There is a relief in finishing a revival. Not an, I’m glad its over relief, but a physical relaxation upon finishing a energy consuming task. So that Friday morning I was feeling relaxed and pleased with myself. I was looking forward to tonight’s meeting in Monze. Pastor Oliver always treats us good and his wife makes the best Zimbabwean meals this side of Zimbabwe. Going to church that morning with some meetings with the school staff and students that morning didn’t turn out as expected. I couldn’t get the van into reverse. Nashim insisted that I take her car (I filled it with gas). So I went down to the church and 5 guys accompanied me back to the Dowodgeee’s. We pushed the van up the hill, outside the gate, to the road where I could get it into first gear. I drove it to my favorite Mazabuka mechanic, Mr. Phiri.
Zambia up to very recently was a mechanics paradise, because everyone needed cars to be repaired without proper parts, so improvising was the mother of necessity. When we finally loaded all of our worldly goods, before our container arrived, left Lusaka for Mazabuka, our vehicle broke down as we were crossing the Kafue river. As darkness approached we got towed back to a BP station in Kafue owned by one of the best mechanics in the nation, Guffer. Timothy Zulu’s father had worked for Guffer at one time. Guffer rightfully prided himself on his teaching ability to his stable of mechanics. We would have great conversations over the years and he even lent me a book to perk an interest in understanding engines, I failed the test. As we were leaving Zambia, Guffer had imported used garbage trucks from the US and was operating one of the few trash services in Lusaka. Enterprising, is a word that does not quite do him justice. It turns out the vehicle had all the wrong size belts, that had worked up to a point, but as they stretched they came off. He replaced the belts (3 of his 4 were the proper ones) and off we went to start our new life in Mazabuka.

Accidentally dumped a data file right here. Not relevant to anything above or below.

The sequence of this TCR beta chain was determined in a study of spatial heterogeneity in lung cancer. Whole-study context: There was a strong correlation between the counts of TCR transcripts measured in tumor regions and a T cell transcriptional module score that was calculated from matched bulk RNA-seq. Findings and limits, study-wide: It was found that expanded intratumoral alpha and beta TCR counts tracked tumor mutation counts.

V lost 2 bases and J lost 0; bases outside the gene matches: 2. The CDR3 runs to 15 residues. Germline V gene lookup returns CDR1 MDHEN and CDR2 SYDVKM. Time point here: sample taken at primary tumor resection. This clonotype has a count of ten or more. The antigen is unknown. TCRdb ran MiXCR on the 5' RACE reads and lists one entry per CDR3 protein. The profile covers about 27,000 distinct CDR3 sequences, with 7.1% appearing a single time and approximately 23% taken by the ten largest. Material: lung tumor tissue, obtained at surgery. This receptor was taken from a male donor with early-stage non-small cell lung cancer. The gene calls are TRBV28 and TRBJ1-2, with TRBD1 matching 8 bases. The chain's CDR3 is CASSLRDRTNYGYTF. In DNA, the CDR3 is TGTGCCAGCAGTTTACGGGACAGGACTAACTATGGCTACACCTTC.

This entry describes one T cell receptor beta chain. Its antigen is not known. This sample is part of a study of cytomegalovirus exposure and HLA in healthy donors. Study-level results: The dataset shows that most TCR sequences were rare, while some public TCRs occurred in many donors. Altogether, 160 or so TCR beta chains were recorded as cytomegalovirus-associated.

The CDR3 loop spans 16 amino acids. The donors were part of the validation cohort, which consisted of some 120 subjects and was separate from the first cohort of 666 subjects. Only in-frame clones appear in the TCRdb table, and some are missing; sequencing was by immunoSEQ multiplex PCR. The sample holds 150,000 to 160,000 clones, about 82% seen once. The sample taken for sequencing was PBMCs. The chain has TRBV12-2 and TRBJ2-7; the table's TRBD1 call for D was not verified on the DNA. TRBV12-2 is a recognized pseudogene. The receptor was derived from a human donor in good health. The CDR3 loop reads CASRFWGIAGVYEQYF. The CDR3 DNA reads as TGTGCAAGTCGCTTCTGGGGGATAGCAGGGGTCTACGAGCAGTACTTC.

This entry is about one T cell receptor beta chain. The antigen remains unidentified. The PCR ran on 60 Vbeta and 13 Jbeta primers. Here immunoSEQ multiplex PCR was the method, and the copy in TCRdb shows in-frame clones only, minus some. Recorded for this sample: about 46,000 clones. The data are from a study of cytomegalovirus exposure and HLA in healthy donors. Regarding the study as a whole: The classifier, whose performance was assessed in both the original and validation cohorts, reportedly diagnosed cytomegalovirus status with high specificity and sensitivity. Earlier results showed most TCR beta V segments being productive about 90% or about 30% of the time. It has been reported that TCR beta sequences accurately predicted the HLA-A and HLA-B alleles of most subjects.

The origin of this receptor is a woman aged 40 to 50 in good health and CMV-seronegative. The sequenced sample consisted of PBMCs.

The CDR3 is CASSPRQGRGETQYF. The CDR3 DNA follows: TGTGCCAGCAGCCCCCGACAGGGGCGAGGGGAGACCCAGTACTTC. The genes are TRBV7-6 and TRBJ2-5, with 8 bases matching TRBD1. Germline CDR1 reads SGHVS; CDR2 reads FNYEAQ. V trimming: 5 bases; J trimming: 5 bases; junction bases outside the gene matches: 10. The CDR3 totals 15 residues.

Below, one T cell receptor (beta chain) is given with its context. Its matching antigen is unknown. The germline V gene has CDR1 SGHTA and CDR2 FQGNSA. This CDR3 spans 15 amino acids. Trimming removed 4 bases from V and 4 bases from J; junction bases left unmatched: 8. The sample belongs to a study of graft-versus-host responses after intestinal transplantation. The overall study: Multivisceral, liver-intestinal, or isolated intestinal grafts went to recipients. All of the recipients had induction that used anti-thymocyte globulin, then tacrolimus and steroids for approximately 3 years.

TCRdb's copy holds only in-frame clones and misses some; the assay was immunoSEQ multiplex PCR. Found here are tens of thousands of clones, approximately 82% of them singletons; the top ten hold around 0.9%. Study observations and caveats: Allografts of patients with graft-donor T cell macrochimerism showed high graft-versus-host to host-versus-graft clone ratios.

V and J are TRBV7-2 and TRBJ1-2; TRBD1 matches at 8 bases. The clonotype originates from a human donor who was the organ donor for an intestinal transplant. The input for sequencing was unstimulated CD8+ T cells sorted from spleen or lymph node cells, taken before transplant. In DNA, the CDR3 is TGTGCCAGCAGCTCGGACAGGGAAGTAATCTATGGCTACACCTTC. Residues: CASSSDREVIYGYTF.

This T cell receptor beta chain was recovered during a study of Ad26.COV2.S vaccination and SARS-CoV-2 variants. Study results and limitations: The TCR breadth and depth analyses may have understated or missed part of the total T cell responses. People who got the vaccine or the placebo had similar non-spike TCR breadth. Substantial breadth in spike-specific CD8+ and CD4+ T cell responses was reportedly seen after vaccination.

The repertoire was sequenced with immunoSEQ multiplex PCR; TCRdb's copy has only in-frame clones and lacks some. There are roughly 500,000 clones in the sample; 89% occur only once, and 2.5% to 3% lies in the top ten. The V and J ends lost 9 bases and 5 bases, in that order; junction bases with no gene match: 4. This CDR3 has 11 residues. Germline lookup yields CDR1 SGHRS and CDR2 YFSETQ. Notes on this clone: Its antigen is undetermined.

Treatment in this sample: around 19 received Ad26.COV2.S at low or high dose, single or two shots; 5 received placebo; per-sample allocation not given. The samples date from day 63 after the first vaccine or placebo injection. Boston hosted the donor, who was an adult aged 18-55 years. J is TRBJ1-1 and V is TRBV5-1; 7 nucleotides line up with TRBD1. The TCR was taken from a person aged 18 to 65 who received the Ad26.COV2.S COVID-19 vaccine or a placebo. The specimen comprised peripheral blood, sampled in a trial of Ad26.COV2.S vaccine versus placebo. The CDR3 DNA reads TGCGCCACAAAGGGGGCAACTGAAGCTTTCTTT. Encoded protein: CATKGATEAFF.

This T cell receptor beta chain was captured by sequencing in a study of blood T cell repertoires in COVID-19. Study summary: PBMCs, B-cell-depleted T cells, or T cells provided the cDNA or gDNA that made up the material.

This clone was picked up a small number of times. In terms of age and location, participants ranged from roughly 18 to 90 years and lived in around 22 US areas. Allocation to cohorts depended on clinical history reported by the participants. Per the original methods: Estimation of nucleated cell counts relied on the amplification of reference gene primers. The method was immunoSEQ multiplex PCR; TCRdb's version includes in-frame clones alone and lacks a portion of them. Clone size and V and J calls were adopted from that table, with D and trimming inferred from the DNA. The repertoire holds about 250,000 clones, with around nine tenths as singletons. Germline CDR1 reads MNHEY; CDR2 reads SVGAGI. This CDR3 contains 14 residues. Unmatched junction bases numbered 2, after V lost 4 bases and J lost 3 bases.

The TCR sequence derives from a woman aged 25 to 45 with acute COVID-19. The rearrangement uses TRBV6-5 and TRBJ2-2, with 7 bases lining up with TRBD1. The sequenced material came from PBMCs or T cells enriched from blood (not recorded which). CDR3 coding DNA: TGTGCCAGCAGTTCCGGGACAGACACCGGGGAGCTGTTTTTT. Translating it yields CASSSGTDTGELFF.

So I drive up to Phiri’s garage. Garage might bring a vision of garage with a roof and everything, but this garage was a oil stained concrete slab with a small shed to store tools. Phiri’s mechanicing has always reminded me of the witchdoctor in action. He always has several junior mechanics that are desiring to learn from the master, but the secrets of the trade are not easily passed on to the uninitiated. Whereas, Guffer took every repair job to show and explain to a crowd of eager learners, Phiri knows the value of his knowledge and realizes that diffusing that knowledge among the young disciples will only make his portion of the pie of business smaller. So Phiri works his engine cures without explanation and audience. His guys are allowed to do the simple things, but the final touch of the master can only come from his hands. I have been sent to get transmission fluid, where I talk with Cornelius, one of the musicians from the film, who is working at CALTEC. I am proud that he is working a simple job, and know that God will reward his faithfulness, as he is capable of so much more. Phiri disappears under the vehicle and is manually moving the transmission through its gears. My guess is that something is floating around in there, and he has unjammed it, letting me go without requesting pay. I thank him and hurry home to get Joan to visit the school.